Pauline Bartolone, California Healthline
September 10, 2018
Theresa Andrews' 21-year-old daughter, Olivia, is hooked on heroin — and struggling to get medication to help kick her addiction has only added to the "hell," Andrews said.
A few years ago, the San Diego mother called dozens of doctors before finding one who would prescribe her daughter buprenorphine, a widely used medication that quells heroin cravings.
Then, Andrews faced another hurdle at the pharmacy: She discovered that her top-notch health coverage, which she gets through her job, requires pre-authorization each month before she can take the medication home to Olivia.
The pre-authorization process creates a three-day delay that Andrews fears could push Olivia into a relapse. So she skips insurance and pays $250 for the medication out of her own pocket, she said.
"It's really, really frustrating," said Andrews, 47, a vice president for a local association of Realtors. "I'm fortunate enough that I can afford it."
Last week, California lawmakers sent a bill to Gov. Jerry Brown that could make it easier for people like Olivia Andrews to get treatment. Under the measure, private insurers must cover medications for opioid addiction without requiring preapproval.
The bill also would require insurers to cover naloxone, an overdose reversal drug, without pre-authorization.
"This bill would normalize and standardize [opioid treatment] and make it treatable like diabetes," said Dr. Chwen-Yuen "Angie" Chen, an assistant clinical professor at Stanford University who specializes in addiction.
That proposal is among 14 approved by the California legislature before it adjourned last week that would help opioid users break their addictions — or prevent people from using in the first place. One measure would improve treatment programs for kids. Another would allow San Francisco to establish "safe injection" sites, where people could inject illegal drugs under medical supervision. Two other bills would provide for the education and certification of more doctors to treat addiction.
Gov. Jerry Brown has until Sept. 30 to sign or veto the proposals. He has already signed three of the bills.
The measure that would expand coverage of medications for people with private insurance, like Andrews and her daughter, specifies certain drugs, such as buprenorphine, methadone and naltrexone, that addiction specialists use to wean patients off of illicit and prescription opioids.
The proposal, by state Assemblyman Joaquin Arambula (D-Fresno), would require insurers to cover at least one form of each of the medications. For instance, buprenorphine comes in tablet, injection and other forms, and under the bill, an insurer would have to cover only one of those.
Insurers oppose the measure, arguing that it would drive up the cost of care by forcing health plans to cover expensive treatments. An analysis by University of California researchers projects the bill would cost employers, individuals and Medicaid insurers about $25 million a year in additional costs related to higher premiums and out-of-pocket expenses.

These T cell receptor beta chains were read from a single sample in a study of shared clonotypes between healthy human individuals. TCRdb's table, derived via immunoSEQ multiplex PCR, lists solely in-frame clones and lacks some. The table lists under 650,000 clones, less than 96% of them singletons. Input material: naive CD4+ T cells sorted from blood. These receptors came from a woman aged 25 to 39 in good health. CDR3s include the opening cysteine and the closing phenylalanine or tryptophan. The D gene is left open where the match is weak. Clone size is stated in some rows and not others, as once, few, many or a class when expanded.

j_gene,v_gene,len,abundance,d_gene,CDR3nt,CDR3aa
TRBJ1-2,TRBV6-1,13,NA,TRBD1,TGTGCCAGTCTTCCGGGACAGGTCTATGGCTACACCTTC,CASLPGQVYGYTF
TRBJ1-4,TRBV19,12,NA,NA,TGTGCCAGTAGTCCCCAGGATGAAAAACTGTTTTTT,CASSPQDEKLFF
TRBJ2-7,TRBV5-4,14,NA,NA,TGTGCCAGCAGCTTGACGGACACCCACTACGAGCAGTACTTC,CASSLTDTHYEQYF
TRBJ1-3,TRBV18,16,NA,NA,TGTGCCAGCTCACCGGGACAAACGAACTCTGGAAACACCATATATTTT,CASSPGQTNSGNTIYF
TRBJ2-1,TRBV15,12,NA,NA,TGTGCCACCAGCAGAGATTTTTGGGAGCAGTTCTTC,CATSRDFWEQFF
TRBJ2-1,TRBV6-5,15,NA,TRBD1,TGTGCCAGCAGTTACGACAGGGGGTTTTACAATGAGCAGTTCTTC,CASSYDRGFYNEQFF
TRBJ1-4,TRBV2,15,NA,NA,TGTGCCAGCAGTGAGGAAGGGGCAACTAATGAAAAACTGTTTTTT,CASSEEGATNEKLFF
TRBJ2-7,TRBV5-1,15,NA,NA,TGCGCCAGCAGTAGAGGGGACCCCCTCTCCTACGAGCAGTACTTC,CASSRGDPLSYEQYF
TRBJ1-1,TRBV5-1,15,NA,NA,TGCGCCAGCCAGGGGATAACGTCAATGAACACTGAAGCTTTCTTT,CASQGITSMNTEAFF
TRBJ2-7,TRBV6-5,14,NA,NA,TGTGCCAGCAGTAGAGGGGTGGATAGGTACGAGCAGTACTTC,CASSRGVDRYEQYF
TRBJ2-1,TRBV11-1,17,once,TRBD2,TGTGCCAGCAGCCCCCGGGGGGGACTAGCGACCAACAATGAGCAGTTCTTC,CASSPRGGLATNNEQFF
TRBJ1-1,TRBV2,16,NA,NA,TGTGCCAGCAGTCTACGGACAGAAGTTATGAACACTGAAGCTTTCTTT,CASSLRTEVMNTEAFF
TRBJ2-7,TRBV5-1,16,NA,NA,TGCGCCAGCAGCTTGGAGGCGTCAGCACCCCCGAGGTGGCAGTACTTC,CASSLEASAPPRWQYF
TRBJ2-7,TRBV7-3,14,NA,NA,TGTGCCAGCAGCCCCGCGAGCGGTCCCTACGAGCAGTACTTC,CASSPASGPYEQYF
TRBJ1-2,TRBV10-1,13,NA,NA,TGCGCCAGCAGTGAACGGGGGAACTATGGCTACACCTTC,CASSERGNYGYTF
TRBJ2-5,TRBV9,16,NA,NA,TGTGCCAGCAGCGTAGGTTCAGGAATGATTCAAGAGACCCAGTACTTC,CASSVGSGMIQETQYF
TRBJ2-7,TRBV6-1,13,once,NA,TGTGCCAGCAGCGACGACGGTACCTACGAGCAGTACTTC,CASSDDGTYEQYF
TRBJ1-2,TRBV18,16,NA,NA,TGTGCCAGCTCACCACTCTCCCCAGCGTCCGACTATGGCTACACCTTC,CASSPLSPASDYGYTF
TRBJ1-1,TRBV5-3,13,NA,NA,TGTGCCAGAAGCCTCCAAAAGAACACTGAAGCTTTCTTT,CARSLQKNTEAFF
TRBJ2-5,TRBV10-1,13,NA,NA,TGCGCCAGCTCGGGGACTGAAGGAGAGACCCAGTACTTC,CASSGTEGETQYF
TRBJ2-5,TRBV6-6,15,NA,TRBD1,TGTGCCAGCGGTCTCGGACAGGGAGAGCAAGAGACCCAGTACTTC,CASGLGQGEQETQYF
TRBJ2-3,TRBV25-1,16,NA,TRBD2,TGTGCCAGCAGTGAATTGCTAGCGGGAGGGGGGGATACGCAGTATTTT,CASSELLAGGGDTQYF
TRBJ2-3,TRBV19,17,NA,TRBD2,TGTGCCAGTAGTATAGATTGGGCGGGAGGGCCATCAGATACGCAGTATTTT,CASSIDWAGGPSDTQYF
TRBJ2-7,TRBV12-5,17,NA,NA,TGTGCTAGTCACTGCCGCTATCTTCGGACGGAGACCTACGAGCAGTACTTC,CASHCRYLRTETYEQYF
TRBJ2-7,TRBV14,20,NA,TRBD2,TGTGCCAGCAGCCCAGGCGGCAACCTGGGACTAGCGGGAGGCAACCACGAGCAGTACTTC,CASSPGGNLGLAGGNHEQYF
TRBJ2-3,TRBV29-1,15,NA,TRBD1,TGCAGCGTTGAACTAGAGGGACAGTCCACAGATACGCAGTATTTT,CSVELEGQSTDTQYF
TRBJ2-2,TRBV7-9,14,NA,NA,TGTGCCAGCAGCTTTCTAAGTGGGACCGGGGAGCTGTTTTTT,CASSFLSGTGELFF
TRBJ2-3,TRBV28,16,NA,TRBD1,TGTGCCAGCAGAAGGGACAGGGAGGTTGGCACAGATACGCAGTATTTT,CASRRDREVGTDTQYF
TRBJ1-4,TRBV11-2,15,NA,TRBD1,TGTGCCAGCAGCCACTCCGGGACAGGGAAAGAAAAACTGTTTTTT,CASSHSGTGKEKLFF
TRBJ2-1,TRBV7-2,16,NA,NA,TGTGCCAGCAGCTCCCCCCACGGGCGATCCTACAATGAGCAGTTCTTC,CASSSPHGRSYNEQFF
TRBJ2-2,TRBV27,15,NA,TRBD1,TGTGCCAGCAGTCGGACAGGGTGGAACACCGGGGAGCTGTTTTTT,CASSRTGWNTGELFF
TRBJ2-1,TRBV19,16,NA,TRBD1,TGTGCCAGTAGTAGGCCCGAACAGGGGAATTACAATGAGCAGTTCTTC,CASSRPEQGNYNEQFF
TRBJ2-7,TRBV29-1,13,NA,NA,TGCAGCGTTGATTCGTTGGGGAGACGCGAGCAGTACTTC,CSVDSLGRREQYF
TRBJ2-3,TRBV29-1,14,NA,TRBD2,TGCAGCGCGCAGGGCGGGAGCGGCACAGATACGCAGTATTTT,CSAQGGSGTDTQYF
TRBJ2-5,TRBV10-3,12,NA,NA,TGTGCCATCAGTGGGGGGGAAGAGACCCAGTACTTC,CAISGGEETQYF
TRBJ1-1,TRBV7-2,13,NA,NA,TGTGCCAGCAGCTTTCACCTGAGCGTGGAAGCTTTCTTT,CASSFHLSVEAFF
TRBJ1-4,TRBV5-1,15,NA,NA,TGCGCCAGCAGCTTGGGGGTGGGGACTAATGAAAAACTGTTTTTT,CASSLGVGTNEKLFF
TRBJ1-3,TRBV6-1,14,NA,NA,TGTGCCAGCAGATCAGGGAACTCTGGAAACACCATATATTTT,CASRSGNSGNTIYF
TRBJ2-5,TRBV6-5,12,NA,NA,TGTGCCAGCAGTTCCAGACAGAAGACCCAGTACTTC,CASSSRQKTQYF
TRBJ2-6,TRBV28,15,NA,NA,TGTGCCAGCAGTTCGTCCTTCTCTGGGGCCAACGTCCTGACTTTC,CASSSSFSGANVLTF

Mary Ellen Grant, spokeswoman for the California Association of Health Plans, said insurers should be allowed to steer patients toward lower-cost therapies that are equally effective.
The California Society of Addiction Medicine supports the coverage requirement, but said almost all insurance plans already cover some sort of addiction treatment — many without preapproval requirements.
Dr. David Kan, president of the association's board and a Walnut Creek-based addiction medicine specialist, said he would like the legislature to consider broader measures that guarantee patients coverage for any medication their doctors prescribe.
Other opioid-related proposals that lawmakers sent to Brown include:
- A measure to allow drug counselors to be paid for providing therapy via telemedicine to people enrolled in Medi-Cal, the state's public insurance program that covers more than one-third of Californians.
- A proposal that would require doctors and dentists to offer patients a prescription for naloxone whenever they prescribe opioid painkillers.
- A bill that would allow California to link its opioid prescription database to those of other states so providers can track patients and prevent them from seeking opioid prescriptions at doctors' offices across state lines.
- A measure that would direct state health care officials to create guidelines for substance abuse treatment programs for children and adults up to age 26 by July 2021.
- A proposal to require doctors to learn about the risks of opioid addiction as part of pain management education training. A separate initiative would allow doctors to become certified to treat addiction as part of their continuing medical education requirements.
Assemblywoman Susan Talamantes Eggman (D-Stockton) introduced the bill that would allow the city of San Francisco to establish "safe injection sites." One such venue already exists in Vancouver, British Columbia, and others are being considered in New York City, Philadelphia and Seattle.
Laura Thomas, California director of the Drug Policy Alliance, an organization that advocates for science-based drug policies and is a primary sponsor of the legislation, said safe injection sites could prevent drug deaths because staff would be on hand to reverse overdoses, and drug users who use the sites would be more likely to seek treatment.
"The evidence and common sense say it will work," Thomas said, "but the laws stand in the way."